Some industries and companies are starting to recognize that, in the long run, the supply chain may not be a main basis for competing. Instead, the source of competitive advantage will derive from product, innovation and branding. “This means that more companies are willing to share – or at least consider sharing – logistics infrastructure – including warehousing and transportation, in an effort to optimize service performance while managing costs,” reports Graham Inglis, CEO, DHL Supply Chain Europe.
“The model is based on economies of scale – i.e. spreading the cost of a best practice distribution operation across multiple companies. The core assumption is that high quality supply chain capability provided by an external logistics service provider is available, consistent and cost effective.”
A shared supply chain model spreads risk – e.g. assets, infrastructure, people, IT, transportation – across multiple parties. It creates a more robust supply chain capability that can cost effectively flex and flux with demand cycles, while ensuring high service levels. And in situations where access and capacity constraints are growing – for example increasing urban congestion and time-of-day driving restrictions – a shared supply chain acts as a hedge against the negative impact of such constraints.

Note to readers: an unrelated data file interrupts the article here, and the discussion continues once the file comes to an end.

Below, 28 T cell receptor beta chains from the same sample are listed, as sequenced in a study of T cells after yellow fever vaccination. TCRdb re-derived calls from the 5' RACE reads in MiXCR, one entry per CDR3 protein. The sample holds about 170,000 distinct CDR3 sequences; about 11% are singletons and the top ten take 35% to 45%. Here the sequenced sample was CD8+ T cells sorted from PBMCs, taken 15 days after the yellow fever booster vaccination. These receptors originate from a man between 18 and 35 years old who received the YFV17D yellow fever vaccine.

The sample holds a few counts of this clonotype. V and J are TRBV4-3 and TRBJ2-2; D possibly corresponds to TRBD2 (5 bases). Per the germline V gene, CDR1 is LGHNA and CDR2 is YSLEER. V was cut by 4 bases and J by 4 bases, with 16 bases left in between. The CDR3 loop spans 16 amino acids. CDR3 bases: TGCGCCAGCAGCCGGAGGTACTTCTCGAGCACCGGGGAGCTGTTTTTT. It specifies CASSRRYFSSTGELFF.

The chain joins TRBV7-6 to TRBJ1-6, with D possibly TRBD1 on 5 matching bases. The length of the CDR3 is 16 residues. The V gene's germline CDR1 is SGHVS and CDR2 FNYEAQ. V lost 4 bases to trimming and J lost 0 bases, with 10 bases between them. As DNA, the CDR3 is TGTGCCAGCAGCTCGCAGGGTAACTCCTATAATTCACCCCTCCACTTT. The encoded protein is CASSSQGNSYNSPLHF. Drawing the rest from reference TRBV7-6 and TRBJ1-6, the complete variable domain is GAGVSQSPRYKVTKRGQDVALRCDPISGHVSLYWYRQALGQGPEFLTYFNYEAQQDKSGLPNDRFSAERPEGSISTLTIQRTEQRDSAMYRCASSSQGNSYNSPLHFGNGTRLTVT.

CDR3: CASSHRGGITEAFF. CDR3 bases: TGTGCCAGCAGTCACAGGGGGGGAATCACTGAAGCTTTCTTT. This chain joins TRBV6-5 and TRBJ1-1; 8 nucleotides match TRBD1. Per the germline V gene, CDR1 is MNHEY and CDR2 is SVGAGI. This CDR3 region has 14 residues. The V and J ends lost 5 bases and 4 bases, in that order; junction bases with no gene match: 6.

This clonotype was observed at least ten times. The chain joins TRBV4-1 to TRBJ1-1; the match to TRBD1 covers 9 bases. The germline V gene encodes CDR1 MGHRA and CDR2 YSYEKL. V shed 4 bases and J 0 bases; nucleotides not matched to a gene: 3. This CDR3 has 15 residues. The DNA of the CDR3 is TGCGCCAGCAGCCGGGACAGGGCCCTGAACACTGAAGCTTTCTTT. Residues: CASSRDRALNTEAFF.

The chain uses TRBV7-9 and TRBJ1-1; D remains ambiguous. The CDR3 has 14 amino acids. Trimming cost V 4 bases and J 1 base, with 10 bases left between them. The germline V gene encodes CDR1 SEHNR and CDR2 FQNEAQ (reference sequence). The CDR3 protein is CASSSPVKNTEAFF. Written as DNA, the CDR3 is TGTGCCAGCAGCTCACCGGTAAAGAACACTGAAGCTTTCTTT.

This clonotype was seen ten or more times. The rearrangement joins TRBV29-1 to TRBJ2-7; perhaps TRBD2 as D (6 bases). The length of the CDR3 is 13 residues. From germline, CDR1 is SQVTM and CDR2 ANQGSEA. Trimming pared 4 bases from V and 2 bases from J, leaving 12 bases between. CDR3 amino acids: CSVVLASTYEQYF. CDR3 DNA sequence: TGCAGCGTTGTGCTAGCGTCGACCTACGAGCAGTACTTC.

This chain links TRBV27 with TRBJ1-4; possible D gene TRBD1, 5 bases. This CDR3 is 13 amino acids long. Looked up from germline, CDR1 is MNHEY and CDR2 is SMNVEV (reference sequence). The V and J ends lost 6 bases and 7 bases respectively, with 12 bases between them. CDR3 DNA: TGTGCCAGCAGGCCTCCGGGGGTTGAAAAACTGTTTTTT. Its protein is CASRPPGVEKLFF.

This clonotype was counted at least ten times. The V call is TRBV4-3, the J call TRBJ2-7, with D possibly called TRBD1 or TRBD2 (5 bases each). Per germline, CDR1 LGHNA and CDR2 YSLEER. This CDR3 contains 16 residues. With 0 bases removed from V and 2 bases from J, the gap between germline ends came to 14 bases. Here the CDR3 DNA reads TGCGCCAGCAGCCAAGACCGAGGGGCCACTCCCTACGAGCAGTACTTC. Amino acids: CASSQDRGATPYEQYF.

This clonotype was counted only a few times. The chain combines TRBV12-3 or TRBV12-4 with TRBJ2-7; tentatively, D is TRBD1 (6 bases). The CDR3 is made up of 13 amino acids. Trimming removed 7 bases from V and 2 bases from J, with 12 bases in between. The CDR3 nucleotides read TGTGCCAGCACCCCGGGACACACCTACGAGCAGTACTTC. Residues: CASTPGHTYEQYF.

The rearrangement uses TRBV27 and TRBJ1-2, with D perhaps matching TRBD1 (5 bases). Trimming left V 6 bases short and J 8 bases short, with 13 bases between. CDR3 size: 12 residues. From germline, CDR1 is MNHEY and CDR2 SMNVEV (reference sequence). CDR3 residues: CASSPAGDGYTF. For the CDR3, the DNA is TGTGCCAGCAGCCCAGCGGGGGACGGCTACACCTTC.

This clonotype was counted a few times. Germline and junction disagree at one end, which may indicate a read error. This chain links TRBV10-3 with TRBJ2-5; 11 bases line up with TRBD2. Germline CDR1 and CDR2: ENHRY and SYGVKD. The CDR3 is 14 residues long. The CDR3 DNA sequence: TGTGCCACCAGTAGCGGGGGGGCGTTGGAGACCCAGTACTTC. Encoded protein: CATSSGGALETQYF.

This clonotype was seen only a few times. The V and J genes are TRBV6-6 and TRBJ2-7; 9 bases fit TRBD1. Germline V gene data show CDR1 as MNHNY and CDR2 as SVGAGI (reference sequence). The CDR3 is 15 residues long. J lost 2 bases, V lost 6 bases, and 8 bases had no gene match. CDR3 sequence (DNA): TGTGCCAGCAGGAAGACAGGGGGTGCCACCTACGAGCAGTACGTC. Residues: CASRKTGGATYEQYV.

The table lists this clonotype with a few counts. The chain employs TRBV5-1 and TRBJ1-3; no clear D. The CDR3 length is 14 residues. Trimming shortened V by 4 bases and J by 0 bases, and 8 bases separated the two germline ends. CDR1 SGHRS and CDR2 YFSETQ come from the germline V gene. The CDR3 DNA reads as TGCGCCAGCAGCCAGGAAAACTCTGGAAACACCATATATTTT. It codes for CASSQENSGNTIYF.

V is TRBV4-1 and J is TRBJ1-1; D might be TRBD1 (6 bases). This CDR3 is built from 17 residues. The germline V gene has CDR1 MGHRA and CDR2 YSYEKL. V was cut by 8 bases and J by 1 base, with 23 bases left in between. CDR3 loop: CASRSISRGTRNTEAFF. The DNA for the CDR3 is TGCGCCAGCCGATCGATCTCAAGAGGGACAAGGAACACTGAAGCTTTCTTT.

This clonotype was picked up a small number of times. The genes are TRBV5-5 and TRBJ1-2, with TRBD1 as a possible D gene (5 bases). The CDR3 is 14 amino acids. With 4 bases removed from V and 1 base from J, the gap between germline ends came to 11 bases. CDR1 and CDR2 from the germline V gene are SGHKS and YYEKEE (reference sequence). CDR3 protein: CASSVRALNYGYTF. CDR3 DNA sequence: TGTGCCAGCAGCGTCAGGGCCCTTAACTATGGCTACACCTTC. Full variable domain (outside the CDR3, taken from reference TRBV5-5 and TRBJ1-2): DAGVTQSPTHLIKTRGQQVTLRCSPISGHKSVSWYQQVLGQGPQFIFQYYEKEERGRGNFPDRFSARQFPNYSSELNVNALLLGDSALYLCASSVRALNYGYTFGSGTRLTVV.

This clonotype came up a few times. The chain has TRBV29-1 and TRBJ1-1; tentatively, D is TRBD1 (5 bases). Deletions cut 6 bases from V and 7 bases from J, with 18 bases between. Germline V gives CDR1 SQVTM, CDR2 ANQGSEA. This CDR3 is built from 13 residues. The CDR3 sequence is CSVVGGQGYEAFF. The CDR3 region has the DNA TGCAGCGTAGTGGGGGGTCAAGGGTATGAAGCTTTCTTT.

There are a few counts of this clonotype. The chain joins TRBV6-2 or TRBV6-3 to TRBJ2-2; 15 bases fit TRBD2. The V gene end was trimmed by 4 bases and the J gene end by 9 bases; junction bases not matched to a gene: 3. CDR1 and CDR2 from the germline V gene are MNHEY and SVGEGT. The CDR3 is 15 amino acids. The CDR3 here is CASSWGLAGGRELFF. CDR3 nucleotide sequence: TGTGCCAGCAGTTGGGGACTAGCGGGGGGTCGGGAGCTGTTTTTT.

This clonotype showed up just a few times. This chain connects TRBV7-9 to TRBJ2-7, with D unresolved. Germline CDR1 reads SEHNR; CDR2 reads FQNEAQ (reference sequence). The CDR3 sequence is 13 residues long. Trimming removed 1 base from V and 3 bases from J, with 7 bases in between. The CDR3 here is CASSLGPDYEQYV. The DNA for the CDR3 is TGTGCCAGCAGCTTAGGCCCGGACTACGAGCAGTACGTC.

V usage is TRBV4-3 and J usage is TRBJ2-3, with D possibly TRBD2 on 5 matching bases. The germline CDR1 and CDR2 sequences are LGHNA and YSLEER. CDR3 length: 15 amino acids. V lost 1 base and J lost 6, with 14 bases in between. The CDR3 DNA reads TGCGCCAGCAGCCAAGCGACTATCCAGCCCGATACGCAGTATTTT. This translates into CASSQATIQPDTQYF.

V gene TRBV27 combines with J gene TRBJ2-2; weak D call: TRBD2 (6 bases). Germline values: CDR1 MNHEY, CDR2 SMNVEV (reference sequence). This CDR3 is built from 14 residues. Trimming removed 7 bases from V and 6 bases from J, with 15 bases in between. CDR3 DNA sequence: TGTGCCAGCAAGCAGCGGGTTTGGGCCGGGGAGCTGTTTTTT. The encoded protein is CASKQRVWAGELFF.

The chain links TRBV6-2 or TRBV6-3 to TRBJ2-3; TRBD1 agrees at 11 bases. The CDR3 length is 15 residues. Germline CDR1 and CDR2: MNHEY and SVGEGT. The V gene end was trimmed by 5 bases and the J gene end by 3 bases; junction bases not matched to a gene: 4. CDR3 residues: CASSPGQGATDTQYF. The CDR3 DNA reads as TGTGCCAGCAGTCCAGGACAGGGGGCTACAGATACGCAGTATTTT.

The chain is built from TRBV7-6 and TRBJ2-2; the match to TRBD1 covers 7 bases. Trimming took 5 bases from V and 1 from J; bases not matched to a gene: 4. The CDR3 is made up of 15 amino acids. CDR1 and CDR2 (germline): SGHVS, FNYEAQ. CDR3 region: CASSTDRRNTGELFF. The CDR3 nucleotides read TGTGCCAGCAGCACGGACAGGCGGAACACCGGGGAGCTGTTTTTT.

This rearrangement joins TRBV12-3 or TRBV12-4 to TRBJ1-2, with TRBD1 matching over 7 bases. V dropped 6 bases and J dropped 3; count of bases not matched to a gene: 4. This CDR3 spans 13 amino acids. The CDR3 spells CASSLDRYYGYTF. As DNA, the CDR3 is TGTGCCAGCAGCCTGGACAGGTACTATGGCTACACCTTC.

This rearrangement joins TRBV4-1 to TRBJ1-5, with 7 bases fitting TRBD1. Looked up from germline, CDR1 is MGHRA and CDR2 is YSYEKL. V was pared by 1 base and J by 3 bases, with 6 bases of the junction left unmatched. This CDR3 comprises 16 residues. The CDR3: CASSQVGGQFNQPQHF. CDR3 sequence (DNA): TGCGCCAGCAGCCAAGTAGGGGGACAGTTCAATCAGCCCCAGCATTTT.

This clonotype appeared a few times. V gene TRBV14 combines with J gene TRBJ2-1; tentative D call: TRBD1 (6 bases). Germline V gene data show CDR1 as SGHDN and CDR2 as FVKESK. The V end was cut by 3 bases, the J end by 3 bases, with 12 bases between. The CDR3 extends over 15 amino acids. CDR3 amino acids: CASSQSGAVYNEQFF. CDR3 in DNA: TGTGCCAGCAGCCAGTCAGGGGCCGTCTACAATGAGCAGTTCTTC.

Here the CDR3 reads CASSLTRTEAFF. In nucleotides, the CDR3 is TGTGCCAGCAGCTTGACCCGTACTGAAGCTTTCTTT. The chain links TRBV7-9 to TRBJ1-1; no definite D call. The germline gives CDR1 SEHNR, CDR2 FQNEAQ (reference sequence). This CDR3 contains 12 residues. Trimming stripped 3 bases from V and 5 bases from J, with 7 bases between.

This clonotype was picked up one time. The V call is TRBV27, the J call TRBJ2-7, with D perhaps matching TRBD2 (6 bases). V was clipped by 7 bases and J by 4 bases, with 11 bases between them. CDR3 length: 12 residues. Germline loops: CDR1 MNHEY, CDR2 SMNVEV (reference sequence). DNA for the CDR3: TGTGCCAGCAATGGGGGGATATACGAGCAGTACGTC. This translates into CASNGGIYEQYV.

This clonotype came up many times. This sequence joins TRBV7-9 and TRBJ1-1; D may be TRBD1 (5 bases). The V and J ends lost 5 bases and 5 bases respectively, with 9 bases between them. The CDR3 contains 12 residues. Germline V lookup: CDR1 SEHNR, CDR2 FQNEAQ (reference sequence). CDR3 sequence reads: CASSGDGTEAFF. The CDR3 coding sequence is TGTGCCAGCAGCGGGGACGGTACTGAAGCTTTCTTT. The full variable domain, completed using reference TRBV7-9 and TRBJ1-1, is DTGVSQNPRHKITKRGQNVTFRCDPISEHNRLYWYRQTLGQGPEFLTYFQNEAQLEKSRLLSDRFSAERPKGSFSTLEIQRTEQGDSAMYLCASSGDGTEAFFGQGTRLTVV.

In Europe, Kimberly-Clark Corp. and Lever Fabergé (now Unilever's Home and Personal Care unit) began experimenting with the shared supply chain concept 10 years ago, with joint deliveries to customers. The experiment was a success and the practice is spreading within other companies throughout Europe, the United States and elsewhere.
Pharmaceutical and medical device manufacturers have also embraced the shared logistics services model. The shared services model reduces costs for manufacturers as well as their customers. It spreads risk across multiple parties, and ensures an optimized flow of product to the customer.
In the coming years, urban congestion will likely force more companies to adopt a shared supply chain approach. In its 2013 report “Planning and Design for Sustainable Urban Mobility,” UN-Habitat discussed this issue and described a potential model for mitigating the issue of supplying goods to cities facing gridlock. The concept calls for creating urban logistics zones on the city perimeter – a logistics “ring” in which logistics service providers consolidate goods for shared, rationalized deliveries to the city.